Archive for November 30, 2011

Romney vs. Not-Romney

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Today’s Talking Points Memo reports on a Campaign 2012 phenomenon that the Denizens have recently commented on: the persistent competition between Mitt Romney and “Not Romney.” Here’s the guts of Eric Kleefeld’s take on the poolling in key early primary and caucus states, which depict Romney’s stagnation amidst an ebb and flow of Not-Romneys:

As has been noted many times, the Republican contest has gone through a cycle of one candidate or another gaining a sudden, massive amount of support against Romney, only to collapse after a combination of blunders and media scrutiny — see Michele Bachmann, Rick Perry, and Herman Cain. The big question, then, is whether any candidate will be able to put up a stable anti-Romney front, or if the competition are too flawed, and Romney can take it by default. (Newt Gingrich, you’re now up at bat.) And if Herman Cain should now drop out of the race — he suggested on Tuesday he was ‘reassessing’ things — that could mean a sudden turn to a much rougher road for Romney. The numbers suggest Gingrich would be much more the beneficiary of a Cain departure than Romney.

So what do we make of this situation?

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Cain’s Collapse: Was No One His Brother’s Keeper?

Herman Cain's campaign has gone much further than intended and controversy will help it sink.

Herman Cain’s meteoric rise and fall in the GOP presidential nomination race will be a subject of sustained inquiry for some time. Chris Cillizza does some early prognosticating for the Washington Post over who is likely to benefit if and when (likely when) Cain withdraws in the wake of the Ginger White extramarital affair story that broke Monday.

But some larger questions require some attention, beyond the inevitable “he said / she said” and the “how does this affect the horse race?” chat. We ought to consider how a Herman Cain candidacy got as far as it did, given its unconventional candidate and campaign approach.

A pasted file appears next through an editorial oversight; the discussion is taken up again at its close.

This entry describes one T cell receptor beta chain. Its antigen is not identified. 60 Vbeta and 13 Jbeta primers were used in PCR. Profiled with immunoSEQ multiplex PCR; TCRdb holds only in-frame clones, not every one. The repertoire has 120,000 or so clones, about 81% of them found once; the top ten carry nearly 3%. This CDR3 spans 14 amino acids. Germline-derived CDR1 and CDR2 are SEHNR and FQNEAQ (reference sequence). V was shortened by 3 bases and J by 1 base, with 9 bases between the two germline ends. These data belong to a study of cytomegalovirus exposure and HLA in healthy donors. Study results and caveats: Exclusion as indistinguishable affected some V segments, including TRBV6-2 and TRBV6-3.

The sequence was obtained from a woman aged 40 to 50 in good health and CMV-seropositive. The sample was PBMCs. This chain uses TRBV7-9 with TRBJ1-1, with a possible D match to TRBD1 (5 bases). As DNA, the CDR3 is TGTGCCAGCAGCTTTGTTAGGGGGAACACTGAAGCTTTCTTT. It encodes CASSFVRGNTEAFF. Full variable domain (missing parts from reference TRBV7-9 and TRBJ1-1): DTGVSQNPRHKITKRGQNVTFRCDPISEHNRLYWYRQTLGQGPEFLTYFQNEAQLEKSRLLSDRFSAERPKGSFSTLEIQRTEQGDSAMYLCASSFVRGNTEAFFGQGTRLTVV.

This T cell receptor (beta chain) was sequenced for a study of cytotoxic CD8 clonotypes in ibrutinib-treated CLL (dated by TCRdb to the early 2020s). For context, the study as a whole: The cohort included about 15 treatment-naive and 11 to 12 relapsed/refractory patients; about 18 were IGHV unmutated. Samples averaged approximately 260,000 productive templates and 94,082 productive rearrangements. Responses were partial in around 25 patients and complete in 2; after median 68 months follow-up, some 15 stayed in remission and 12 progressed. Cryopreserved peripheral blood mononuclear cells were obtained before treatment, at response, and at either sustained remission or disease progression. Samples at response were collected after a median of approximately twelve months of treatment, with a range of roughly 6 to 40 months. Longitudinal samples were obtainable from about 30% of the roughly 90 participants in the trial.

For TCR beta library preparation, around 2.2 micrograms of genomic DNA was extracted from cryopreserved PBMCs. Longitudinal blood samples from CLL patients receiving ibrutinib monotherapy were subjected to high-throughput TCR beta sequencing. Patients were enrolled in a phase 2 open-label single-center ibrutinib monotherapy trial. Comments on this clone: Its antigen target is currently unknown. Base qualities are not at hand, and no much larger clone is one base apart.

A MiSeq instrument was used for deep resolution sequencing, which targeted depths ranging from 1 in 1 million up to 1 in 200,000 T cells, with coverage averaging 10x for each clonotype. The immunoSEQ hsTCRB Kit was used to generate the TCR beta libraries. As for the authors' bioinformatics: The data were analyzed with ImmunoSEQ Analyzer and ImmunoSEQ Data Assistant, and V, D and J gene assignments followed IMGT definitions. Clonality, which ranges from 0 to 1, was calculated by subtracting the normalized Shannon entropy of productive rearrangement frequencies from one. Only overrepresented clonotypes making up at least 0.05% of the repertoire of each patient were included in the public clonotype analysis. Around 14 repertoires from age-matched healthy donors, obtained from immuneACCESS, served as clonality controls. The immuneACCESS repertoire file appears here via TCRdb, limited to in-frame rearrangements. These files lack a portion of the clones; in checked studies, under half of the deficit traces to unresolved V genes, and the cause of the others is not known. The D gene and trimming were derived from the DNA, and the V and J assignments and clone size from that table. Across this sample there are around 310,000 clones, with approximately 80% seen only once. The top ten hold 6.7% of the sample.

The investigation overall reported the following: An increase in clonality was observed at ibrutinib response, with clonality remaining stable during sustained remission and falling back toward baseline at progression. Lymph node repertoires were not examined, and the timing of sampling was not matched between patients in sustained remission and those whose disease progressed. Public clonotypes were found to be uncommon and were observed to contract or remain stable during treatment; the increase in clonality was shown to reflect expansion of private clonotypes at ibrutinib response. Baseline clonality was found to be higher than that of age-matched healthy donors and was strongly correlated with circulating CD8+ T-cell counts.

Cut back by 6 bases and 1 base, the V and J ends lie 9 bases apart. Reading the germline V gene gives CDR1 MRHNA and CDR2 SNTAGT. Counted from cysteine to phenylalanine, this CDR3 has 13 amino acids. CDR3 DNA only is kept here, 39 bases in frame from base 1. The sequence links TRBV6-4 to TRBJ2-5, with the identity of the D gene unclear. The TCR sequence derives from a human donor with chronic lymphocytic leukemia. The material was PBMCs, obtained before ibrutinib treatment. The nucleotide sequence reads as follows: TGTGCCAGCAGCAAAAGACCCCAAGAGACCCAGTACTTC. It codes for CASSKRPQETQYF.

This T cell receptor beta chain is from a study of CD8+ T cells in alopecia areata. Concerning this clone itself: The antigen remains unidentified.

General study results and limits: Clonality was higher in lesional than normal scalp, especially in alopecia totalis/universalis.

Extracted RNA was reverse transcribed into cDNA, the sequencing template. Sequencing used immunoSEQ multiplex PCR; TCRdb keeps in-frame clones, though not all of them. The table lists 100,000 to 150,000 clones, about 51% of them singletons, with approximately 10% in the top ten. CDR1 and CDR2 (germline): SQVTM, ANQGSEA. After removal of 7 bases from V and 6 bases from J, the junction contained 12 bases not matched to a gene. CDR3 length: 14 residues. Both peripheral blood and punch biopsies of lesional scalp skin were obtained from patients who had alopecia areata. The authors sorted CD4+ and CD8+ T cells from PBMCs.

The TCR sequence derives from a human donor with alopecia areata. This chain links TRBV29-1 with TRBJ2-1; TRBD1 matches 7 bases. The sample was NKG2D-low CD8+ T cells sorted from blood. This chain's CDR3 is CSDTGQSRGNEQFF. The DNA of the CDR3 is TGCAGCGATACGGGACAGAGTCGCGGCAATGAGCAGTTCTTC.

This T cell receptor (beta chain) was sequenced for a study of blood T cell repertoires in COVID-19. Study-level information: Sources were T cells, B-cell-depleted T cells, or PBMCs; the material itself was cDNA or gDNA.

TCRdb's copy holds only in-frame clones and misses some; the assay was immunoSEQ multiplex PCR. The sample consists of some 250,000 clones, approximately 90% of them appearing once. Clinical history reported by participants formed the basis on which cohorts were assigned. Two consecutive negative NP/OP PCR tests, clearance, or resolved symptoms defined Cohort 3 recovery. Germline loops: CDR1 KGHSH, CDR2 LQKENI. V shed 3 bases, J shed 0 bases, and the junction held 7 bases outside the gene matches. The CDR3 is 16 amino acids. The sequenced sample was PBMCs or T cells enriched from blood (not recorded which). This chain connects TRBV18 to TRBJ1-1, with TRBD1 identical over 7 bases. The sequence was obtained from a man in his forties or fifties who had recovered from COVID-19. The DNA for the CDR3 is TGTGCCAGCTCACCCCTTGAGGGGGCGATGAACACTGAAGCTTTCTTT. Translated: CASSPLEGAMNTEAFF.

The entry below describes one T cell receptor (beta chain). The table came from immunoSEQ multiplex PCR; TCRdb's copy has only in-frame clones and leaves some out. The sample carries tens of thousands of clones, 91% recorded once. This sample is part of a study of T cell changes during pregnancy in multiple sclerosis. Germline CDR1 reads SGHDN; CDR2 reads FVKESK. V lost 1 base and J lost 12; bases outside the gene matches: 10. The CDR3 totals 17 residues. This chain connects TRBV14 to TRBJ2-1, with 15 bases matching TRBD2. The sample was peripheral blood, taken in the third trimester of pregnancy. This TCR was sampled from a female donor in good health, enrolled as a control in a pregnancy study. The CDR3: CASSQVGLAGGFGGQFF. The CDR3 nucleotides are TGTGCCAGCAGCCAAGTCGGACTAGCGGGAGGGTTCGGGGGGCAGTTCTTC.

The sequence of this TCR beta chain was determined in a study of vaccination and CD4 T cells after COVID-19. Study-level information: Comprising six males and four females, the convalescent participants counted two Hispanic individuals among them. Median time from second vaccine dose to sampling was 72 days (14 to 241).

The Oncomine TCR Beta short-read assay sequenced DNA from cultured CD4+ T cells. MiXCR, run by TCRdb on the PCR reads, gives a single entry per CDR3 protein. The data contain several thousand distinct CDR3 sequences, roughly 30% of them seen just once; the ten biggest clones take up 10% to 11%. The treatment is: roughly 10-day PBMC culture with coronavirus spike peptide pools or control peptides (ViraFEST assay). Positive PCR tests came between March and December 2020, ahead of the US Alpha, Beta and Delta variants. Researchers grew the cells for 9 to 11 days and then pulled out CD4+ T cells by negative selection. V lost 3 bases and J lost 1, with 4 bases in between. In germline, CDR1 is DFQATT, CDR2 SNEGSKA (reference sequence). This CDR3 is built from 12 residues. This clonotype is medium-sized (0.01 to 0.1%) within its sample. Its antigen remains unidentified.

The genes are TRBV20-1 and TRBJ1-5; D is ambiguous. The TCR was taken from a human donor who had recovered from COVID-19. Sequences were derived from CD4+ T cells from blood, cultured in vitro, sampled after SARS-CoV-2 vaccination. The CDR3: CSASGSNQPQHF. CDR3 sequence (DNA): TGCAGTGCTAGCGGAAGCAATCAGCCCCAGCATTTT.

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Herman, Herman, Herman: C’mon Man!

Herman Cain\’s Campaign \”Reassessing\”

Herman Cain’s campaign has gone much further than intended and controversy will help it sink.

Everyday lately, we have been subjected to some new story about Herman Cain or some inkling of a new scandal. Before that we were given a steady diet of non-traditional tactics from his campaign. In reality, we haven’t gotten too much from his campaign. Cain doesn’t have much of a campaign.

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Few Were as Frank as Frank

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When Representative Barney Frank (D-MA) announced yesterday that he would not seek reelection, retiring from Congress after 31 years of representing Massachusetts’ 4th District, he signaled the end of three decades of polarizing public rhetoric and, like him or loathe him, audacious and tireless public service.

Frank will be remembered as a unique character in American politics.

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Living With Legacies of the Civil War (Race & Inequality)

As was the case with many American wars, Blacks fought in the Civil War with hopes of equality afterward only to see the nation miss such an opportunity.

As was the case with many American wars, Blacks fought in the Civil War with hopes of equality afterward only to see the nation miss such an opportunity.